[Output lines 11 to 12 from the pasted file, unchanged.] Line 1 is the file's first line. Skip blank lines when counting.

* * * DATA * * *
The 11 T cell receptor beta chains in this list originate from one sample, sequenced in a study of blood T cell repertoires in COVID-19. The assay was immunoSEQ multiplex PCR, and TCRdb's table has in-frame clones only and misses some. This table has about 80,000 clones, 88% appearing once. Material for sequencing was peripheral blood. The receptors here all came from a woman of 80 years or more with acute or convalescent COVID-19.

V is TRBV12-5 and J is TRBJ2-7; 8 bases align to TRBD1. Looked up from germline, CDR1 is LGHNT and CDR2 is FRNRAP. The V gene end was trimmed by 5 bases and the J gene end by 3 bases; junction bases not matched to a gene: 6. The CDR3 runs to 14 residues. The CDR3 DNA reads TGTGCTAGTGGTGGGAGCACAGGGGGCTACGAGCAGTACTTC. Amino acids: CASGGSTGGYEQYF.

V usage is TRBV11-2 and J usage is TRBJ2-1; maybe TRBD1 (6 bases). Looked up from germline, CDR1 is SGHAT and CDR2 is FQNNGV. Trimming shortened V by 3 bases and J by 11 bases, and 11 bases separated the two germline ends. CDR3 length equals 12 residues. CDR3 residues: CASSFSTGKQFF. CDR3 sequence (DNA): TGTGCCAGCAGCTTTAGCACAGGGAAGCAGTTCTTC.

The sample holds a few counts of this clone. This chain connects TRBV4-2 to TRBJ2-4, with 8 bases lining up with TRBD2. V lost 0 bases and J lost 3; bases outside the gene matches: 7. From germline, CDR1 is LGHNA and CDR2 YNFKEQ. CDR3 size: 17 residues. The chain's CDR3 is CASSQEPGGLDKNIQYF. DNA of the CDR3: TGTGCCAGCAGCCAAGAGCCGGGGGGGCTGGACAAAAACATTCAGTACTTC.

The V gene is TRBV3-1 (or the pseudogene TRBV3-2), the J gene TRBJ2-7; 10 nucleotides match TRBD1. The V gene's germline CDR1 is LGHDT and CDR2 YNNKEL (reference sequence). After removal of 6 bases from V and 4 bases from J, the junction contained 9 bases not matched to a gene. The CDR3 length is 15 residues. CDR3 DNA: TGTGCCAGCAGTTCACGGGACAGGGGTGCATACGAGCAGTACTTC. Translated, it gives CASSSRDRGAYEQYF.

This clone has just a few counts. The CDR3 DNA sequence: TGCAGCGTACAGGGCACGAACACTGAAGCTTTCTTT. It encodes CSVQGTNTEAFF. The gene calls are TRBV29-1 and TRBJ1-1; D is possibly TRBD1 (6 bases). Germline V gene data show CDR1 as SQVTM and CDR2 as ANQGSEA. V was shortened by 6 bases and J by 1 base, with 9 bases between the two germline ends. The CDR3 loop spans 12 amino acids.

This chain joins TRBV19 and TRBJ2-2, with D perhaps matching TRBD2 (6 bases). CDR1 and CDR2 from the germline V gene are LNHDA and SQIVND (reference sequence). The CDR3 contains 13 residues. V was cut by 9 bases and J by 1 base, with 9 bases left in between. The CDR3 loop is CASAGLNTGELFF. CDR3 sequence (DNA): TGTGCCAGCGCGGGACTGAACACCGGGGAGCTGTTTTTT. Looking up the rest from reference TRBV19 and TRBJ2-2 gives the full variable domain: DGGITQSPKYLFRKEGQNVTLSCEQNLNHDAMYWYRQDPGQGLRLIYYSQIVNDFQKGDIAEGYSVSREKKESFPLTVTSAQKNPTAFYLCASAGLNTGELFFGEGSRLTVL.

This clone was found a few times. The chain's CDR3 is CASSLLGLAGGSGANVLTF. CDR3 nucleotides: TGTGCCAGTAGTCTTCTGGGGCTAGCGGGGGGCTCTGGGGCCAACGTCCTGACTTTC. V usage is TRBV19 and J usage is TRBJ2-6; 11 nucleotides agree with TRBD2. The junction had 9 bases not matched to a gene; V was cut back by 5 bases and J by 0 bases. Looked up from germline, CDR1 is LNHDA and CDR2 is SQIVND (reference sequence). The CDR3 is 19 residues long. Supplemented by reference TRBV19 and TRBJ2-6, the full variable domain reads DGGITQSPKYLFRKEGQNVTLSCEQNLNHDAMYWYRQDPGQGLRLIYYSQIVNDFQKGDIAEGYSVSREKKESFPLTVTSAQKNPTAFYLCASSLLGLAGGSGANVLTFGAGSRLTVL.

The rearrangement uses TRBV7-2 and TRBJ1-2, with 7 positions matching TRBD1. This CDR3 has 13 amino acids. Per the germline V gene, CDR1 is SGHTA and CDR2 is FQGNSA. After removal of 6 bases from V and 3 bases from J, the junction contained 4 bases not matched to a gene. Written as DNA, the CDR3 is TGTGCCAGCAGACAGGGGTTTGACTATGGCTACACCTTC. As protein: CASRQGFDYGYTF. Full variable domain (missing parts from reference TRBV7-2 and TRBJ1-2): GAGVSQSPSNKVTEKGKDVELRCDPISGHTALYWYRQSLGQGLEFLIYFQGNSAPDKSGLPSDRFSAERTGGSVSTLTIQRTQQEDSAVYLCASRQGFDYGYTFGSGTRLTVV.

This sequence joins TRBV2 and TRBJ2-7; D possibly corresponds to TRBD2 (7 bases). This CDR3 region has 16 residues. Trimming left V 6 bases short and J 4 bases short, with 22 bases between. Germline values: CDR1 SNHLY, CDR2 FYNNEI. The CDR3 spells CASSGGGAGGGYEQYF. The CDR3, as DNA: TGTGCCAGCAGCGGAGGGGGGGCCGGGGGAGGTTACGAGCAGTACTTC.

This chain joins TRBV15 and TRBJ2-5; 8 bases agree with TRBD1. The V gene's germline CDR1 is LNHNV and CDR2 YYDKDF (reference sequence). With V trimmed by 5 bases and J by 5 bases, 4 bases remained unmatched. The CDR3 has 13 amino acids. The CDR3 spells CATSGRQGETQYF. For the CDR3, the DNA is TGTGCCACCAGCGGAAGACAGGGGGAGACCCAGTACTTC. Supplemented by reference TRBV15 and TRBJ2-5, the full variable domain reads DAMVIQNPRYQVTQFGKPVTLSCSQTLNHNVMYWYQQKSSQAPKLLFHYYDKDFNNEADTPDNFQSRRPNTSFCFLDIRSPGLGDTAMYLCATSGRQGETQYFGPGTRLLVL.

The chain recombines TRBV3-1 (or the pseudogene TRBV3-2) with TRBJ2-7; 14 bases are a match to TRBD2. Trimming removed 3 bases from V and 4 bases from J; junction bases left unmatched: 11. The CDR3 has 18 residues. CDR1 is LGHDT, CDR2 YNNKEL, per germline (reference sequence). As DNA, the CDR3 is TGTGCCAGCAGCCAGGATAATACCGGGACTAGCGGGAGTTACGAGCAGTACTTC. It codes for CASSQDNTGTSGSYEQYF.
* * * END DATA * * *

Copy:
This chain joins TRBV15 and TRBJ2-5; 8 bases agree with TRBD1. The V gene's germline CDR1 is LNHNV and CDR2 YYDKDF (reference sequence). With V trimmed by 5 bases and J by 5 bases, 4 bases remained unmatched. The CDR3 has 13 amino acids. The CDR3 spells CATSGRQGETQYF. For the CDR3, the DNA is TGTGCCACCAGCGGAAGACAGGGGGAGACCCAGTACTTC. Supplemented by reference TRBV15 and TRBJ2-5, the full variable domain reads DAMVIQNPRYQVTQFGKPVTLSCSQTLNHNVMYWYQQKSSQAPKLLFHYYDKDFNNEADTPDNFQSRRPNTSFCFLDIRSPGLGDTAMYLCATSGRQGETQYFGPGTRLLVL.

The chain recombines TRBV3-1 (or the pseudogene TRBV3-2) with TRBJ2-7; 14 bases are a match to TRBD2. Trimming removed 3 bases from V and 4 bases from J; junction bases left unmatched: 11. The CDR3 has 18 residues. CDR1 is LGHDT, CDR2 YNNKEL, per germline (reference sequence). As DNA, the CDR3 is TGTGCCAGCAGCCAGGATAATACCGGGACTAGCGGGAGTTACGAGCAGTACTTC. It codes for CASSQDNTGTSGSYEQYF.